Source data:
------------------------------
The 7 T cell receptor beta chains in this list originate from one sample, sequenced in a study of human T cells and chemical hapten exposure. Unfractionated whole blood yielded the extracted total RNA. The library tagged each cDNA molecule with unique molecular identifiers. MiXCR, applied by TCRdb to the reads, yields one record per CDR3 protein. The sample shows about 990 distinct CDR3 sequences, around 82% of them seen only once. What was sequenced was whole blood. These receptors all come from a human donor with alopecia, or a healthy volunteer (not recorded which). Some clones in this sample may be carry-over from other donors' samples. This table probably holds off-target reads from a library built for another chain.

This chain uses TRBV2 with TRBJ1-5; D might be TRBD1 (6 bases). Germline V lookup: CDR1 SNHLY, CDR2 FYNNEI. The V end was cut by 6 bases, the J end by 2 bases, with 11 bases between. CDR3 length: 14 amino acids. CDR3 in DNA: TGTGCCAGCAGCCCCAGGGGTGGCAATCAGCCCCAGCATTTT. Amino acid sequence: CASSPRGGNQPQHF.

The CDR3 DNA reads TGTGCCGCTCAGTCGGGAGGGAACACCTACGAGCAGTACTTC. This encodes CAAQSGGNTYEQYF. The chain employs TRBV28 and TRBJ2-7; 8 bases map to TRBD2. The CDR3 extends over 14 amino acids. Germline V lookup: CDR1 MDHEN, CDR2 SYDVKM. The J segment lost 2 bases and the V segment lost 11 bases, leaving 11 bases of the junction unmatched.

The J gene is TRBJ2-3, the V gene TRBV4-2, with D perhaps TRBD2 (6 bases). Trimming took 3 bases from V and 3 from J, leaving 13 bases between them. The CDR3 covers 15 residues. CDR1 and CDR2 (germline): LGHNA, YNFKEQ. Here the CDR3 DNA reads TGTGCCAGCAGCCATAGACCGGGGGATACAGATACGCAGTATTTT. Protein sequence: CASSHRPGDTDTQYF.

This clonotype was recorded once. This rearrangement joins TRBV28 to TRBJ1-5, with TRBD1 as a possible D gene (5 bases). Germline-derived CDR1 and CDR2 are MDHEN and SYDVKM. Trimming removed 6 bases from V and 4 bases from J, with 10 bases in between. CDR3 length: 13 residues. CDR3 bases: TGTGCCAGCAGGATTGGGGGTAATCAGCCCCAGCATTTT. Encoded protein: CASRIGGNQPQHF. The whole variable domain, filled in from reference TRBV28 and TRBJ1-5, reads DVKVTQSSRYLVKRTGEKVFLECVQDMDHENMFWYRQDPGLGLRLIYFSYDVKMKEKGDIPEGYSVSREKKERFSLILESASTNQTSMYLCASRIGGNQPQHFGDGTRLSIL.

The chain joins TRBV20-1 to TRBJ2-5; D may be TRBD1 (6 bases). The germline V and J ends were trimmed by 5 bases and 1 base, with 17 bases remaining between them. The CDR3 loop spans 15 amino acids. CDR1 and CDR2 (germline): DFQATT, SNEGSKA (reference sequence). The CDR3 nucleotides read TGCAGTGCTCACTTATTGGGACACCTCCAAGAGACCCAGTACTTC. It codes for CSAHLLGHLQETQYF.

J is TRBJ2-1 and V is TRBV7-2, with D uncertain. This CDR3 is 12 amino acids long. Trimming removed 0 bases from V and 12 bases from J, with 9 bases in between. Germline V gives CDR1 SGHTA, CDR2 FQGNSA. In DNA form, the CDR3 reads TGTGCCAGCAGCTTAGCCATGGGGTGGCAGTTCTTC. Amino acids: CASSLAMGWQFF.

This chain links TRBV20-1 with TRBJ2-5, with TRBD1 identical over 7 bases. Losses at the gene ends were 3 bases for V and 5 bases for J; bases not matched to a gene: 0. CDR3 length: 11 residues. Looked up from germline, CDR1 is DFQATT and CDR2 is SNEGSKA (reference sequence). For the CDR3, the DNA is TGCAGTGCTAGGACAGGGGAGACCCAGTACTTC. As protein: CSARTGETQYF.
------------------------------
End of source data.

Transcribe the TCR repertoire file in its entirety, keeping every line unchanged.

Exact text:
The 7 T cell receptor beta chains in this list originate from one sample, sequenced in a study of human T cells and chemical hapten exposure. Unfractionated whole blood yielded the extracted total RNA. The library tagged each cDNA molecule with unique molecular identifiers. MiXCR, applied by TCRdb to the reads, yields one record per CDR3 protein. The sample shows about 990 distinct CDR3 sequences, around 82% of them seen only once. What was sequenced was whole blood. These receptors all come from a human donor with alopecia, or a healthy volunteer (not recorded which). Some clones in this sample may be carry-over from other donors' samples. This table probably holds off-target reads from a library built for another chain.

This chain uses TRBV2 with TRBJ1-5; D might be TRBD1 (6 bases). Germline V lookup: CDR1 SNHLY, CDR2 FYNNEI. The V end was cut by 6 bases, the J end by 2 bases, with 11 bases between. CDR3 length: 14 amino acids. CDR3 in DNA: TGTGCCAGCAGCCCCAGGGGTGGCAATCAGCCCCAGCATTTT. Amino acid sequence: CASSPRGGNQPQHF.

The CDR3 DNA reads TGTGCCGCTCAGTCGGGAGGGAACACCTACGAGCAGTACTTC. This encodes CAAQSGGNTYEQYF. The chain employs TRBV28 and TRBJ2-7; 8 bases map to TRBD2. The CDR3 extends over 14 amino acids. Germline V lookup: CDR1 MDHEN, CDR2 SYDVKM. The J segment lost 2 bases and the V segment lost 11 bases, leaving 11 bases of the junction unmatched.

The J gene is TRBJ2-3, the V gene TRBV4-2, with D perhaps TRBD2 (6 bases). Trimming took 3 bases from V and 3 from J, leaving 13 bases between them. The CDR3 covers 15 residues. CDR1 and CDR2 (germline): LGHNA, YNFKEQ. Here the CDR3 DNA reads TGTGCCAGCAGCCATAGACCGGGGGATACAGATACGCAGTATTTT. Protein sequence: CASSHRPGDTDTQYF.

This clonotype was recorded once. This rearrangement joins TRBV28 to TRBJ1-5, with TRBD1 as a possible D gene (5 bases). Germline-derived CDR1 and CDR2 are MDHEN and SYDVKM. Trimming removed 6 bases from V and 4 bases from J, with 10 bases in between. CDR3 length: 13 residues. CDR3 bases: TGTGCCAGCAGGATTGGGGGTAATCAGCCCCAGCATTTT. Encoded protein: CASRIGGNQPQHF. The whole variable domain, filled in from reference TRBV28 and TRBJ1-5, reads DVKVTQSSRYLVKRTGEKVFLECVQDMDHENMFWYRQDPGLGLRLIYFSYDVKMKEKGDIPEGYSVSREKKERFSLILESASTNQTSMYLCASRIGGNQPQHFGDGTRLSIL.

The chain joins TRBV20-1 to TRBJ2-5; D may be TRBD1 (6 bases). The germline V and J ends were trimmed by 5 bases and 1 base, with 17 bases remaining between them. The CDR3 loop spans 15 amino acids. CDR1 and CDR2 (germline): DFQATT, SNEGSKA (reference sequence). The CDR3 nucleotides read TGCAGTGCTCACTTATTGGGACACCTCCAAGAGACCCAGTACTTC. It codes for CSAHLLGHLQETQYF.

J is TRBJ2-1 and V is TRBV7-2, with D uncertain. This CDR3 is 12 amino acids long. Trimming removed 0 bases from V and 12 bases from J, with 9 bases in between. Germline V gives CDR1 SGHTA, CDR2 FQGNSA. In DNA form, the CDR3 reads TGTGCCAGCAGCTTAGCCATGGGGTGGCAGTTCTTC. Amino acids: CASSLAMGWQFF.

This chain links TRBV20-1 with TRBJ2-5, with TRBD1 identical over 7 bases. Losses at the gene ends were 3 bases for V and 5 bases for J; bases not matched to a gene: 0. CDR3 length: 11 residues. Looked up from germline, CDR1 is DFQATT and CDR2 is SNEGSKA (reference sequence). For the CDR3, the DNA is TGCAGTGCTAGGACAGGGGAGACCCAGTACTTC. As protein: CSARTGETQYF.